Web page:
Oh well: Sky On Fire film review
Ringo Lam came off of a very extended hiatus in 2014 with Wild City, his first feature film in more than ten years. Although flawed, the film still show flashes of what made Lam’s movies great back in his heyday in the 1980s when he made classics such as City on Fire, Prison On Fire, Wild Search, and Full Contact with the inimitable Chow Yun-Fat. Lam’s second film in three years, Sky On Fire, just released in the U.S. and Hong Kong and like its predecessor it’s a mixed bag. But whereas Wild City retained some of the grit of Lam’s earlier classics, almost all of that texture has been sanded away in this new release.
Though not as dreadfully unmemorable as fellow Hong Kong director Dante Lam’s last flick, Operation Mekong (2016), which I forgot I’d even seen the moment after I left the theater, there’s a certain unnerving genericness to Sky On Fire that is discouraging. Lam used to be one of Hong Kong’s most distinctive directors, with a streetwise style that pulled no punches. Some remnants of that still remain in Sky On Fire but for the most part the film is unremarkable and anonymous. The film follows Tribo (Daniel Wu), the security chief of a medical research firm, as he uncovers corruption and malfeasance involving what the subtitles call “ex-stem cells,” a prized medical breakthrough that can cure cancer. Along the way Tribo tangles with a group of thieves led by a young dude named Ziwan (Zhang Ruo Yun) who have stolen the former stem cells, as well as various baddies out to get their hands on the coveted objects.
In Sky On Fire there are some remnants of Lam’s former mastery. Some of the action sequences are crisp and effective, including two scenes involving hand-to-hand fighting in cramped interiors. The first, which takes place in a small kitchen, features rapid-fire fight choreography that escalates rapidly and convincingly and that displays a mastery of space, movement, and editing. The second, in a narrow hallway, includes painfully realistic-looking violence including an actor’s head shattering the ceramic tiles lining the hallway’s walls.
Similarly, a car chase through the confined streets of Central makes good use of that district’s narrow, winding roads. But besides that the film has very little Hong Kong flavor, which is probably exacerbated by the international cut being dubbed in Mandarin. At first I couldn’t even tell the movie was set in Hong Kong, which is definitely not a good sign.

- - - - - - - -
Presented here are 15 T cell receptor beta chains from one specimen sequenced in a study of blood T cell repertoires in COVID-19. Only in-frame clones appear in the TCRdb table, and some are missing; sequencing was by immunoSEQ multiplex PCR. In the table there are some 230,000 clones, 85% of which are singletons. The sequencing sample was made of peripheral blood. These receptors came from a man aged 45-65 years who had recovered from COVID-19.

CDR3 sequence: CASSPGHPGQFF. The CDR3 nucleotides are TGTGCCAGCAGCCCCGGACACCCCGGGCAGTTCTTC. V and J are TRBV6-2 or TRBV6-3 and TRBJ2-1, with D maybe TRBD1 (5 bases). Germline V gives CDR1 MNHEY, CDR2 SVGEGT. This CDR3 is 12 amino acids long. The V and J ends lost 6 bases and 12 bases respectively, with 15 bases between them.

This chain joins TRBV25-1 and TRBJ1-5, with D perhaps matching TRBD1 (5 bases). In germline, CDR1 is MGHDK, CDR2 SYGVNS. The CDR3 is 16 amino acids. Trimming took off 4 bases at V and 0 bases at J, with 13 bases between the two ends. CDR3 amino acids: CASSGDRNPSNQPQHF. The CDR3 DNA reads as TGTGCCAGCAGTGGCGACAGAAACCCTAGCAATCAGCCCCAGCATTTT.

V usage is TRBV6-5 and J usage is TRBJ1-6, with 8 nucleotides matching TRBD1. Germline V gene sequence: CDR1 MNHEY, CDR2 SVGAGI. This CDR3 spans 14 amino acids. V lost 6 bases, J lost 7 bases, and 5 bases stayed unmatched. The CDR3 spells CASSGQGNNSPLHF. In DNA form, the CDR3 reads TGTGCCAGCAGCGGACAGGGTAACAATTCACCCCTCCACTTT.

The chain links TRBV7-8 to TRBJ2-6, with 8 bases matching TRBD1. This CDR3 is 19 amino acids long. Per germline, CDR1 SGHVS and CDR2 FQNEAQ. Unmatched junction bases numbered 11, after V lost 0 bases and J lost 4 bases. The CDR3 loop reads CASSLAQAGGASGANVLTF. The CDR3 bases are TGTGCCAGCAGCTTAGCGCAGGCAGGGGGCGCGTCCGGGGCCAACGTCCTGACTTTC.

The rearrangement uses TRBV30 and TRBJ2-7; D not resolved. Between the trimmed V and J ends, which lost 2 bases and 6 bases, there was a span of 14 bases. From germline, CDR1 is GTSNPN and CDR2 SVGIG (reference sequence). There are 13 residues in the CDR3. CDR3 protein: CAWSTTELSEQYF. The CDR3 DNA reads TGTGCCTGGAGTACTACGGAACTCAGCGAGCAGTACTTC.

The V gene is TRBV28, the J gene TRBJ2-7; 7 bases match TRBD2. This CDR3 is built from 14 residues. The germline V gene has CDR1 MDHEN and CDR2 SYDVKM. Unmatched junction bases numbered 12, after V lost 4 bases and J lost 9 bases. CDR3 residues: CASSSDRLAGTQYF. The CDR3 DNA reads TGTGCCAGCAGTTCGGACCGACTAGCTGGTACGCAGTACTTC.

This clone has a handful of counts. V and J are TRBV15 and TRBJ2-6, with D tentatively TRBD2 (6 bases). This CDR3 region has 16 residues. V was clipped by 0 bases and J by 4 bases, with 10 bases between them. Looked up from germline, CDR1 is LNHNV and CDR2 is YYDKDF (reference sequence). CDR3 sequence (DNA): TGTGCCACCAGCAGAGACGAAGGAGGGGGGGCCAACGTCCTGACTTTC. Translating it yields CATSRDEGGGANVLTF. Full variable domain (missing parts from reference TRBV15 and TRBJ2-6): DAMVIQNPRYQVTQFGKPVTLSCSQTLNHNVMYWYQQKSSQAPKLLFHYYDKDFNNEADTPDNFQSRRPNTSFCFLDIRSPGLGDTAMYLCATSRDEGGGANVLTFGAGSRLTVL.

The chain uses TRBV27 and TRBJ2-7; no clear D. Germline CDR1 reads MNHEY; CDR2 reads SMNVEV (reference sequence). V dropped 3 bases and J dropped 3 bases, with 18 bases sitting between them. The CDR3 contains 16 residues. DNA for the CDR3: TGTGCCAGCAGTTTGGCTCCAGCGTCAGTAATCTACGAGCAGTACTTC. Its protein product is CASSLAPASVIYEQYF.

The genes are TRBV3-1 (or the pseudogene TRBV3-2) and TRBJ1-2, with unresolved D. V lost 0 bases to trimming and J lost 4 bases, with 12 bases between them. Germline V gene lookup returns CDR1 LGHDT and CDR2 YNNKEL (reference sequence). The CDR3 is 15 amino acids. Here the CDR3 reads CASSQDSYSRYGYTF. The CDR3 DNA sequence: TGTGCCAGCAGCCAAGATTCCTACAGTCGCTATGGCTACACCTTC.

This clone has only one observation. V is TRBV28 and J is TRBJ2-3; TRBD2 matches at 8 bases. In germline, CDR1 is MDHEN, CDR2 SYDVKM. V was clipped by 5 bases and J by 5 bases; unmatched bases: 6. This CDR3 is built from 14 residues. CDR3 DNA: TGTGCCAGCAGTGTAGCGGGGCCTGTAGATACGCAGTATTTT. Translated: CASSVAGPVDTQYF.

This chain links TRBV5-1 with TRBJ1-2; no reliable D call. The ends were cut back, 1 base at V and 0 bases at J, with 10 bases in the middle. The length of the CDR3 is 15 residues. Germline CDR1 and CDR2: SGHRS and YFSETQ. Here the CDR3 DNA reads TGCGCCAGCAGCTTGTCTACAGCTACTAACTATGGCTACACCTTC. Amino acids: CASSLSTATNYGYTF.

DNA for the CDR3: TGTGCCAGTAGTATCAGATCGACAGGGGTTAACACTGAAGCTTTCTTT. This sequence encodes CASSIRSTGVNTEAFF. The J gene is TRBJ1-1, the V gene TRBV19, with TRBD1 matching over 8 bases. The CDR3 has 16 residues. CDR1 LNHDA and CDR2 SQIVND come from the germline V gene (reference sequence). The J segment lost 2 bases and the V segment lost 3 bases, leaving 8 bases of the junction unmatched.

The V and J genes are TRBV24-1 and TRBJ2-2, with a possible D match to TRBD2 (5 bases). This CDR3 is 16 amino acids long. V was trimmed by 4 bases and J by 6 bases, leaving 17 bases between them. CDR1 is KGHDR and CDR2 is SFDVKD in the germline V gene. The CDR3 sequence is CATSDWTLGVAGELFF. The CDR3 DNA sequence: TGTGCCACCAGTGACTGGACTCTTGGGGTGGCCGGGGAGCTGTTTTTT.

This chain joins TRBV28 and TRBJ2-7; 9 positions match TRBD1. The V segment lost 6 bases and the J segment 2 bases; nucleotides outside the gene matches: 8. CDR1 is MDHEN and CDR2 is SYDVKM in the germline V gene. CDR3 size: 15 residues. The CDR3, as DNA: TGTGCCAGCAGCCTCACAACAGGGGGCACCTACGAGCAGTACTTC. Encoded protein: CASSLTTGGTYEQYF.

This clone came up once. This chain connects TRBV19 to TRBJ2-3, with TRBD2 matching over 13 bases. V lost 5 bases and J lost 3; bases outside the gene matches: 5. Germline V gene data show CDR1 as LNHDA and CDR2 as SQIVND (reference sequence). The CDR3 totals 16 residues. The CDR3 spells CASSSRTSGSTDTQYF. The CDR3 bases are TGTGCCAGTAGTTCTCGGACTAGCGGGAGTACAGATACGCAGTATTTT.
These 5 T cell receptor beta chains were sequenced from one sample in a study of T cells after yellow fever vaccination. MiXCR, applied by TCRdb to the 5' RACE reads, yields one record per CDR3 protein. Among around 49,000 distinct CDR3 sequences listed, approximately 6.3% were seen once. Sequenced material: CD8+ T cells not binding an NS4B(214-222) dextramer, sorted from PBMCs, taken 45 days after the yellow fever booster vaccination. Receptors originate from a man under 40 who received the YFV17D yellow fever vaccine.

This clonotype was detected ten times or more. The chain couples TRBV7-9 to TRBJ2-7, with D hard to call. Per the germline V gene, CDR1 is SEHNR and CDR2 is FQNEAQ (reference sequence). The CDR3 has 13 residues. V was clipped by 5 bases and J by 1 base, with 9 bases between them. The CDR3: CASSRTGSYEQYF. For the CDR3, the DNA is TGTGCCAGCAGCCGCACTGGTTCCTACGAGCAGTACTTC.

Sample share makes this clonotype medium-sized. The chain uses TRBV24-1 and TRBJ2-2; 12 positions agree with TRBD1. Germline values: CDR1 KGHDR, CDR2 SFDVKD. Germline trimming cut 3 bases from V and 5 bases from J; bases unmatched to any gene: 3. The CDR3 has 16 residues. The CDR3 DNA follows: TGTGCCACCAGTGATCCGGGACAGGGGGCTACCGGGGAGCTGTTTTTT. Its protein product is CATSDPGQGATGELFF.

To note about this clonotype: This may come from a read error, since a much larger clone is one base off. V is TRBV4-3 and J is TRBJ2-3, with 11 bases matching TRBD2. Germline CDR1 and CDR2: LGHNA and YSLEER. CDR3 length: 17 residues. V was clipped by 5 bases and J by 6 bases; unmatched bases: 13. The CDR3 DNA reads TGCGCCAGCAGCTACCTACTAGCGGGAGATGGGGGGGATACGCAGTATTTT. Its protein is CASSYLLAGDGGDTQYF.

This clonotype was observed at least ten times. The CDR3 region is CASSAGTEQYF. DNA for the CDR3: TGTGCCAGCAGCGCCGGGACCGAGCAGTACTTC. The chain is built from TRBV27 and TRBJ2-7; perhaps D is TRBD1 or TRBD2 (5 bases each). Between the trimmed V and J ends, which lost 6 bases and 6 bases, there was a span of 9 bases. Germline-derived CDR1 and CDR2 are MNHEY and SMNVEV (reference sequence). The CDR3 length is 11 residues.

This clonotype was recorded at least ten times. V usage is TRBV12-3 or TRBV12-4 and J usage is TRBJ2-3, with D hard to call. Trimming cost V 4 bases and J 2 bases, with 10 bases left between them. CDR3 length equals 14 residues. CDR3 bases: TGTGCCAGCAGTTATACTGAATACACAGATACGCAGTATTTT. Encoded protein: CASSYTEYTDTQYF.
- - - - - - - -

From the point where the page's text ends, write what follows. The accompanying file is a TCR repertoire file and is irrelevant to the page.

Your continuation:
Sky On Fire also suffers from a convoluted plot and a very uneven tone throughout its running time. Lam makes the unfortunate decision to include a sappy cancer-patient storyline that sucks all of the life out of the narrative. It’s not helped by the fact that Amber Kuo plays the cancer patient in question since she’s a mopey drip throughout the movie. The film alternates to ill effect between the attempted pathos of her situation and the slam-bang action of the rest of the story and neither aspect of the movie meshes with the other.
By the last third of the film the wheels have completely come off as the story swerves into absurdity. The good guys end up in a fight scene in a hospital room while an incapacitated Amber Kuo lies whimpering in the bed. Suffice to say that the weapon of choice in this scene is a pole-mounted plasma bag. Following this unlikely scenario everyone including the terminal cancer patient piles into a car and speeds off, guns blazing. Luckily Tribo thoughtfully reminds everyone to buckle their seatbelts as they veer toward more vehicular mayhem. Other scenes are similarly clichéd, including a character tensely hacking something important from a desktop computer as the screen displays the download status. Can’t they just go on the cloud these days and not have to spend time breaking into an office and using a terminal? Other missteps include some very questionable CGI including fake-looking explosions and fires and a poorly matted rendering of the Sky Tower, the skyscraper where much of the action takes place.
The film wastes a lot of talent, from venerable Hong Kong character actors Wayne Lai and Philip Keung to Daniel Wu, who is stern and scowly but not terribly compelling. Idol drama star Zhang Ruo Yun in his first film role is adequate but unmemorable. Joseph Chang, on the other hand, gets it done with another strong performance. He’s shaping up to be a fine actor and here he combines a notable physicality with a sensitive intensity.
The movie also benefits from advances in digital cinematography as it looks slick and beautifully photographed. But all the pretty photography in the world can’t give the film coherence or make it connect emotionally, which is unfortunate given Ringo Lam’s past work. Here’s hoping he gets the chance to redeem himself with another, better movie sometime soon.
Sky On Fire opens Dec. 2 across North America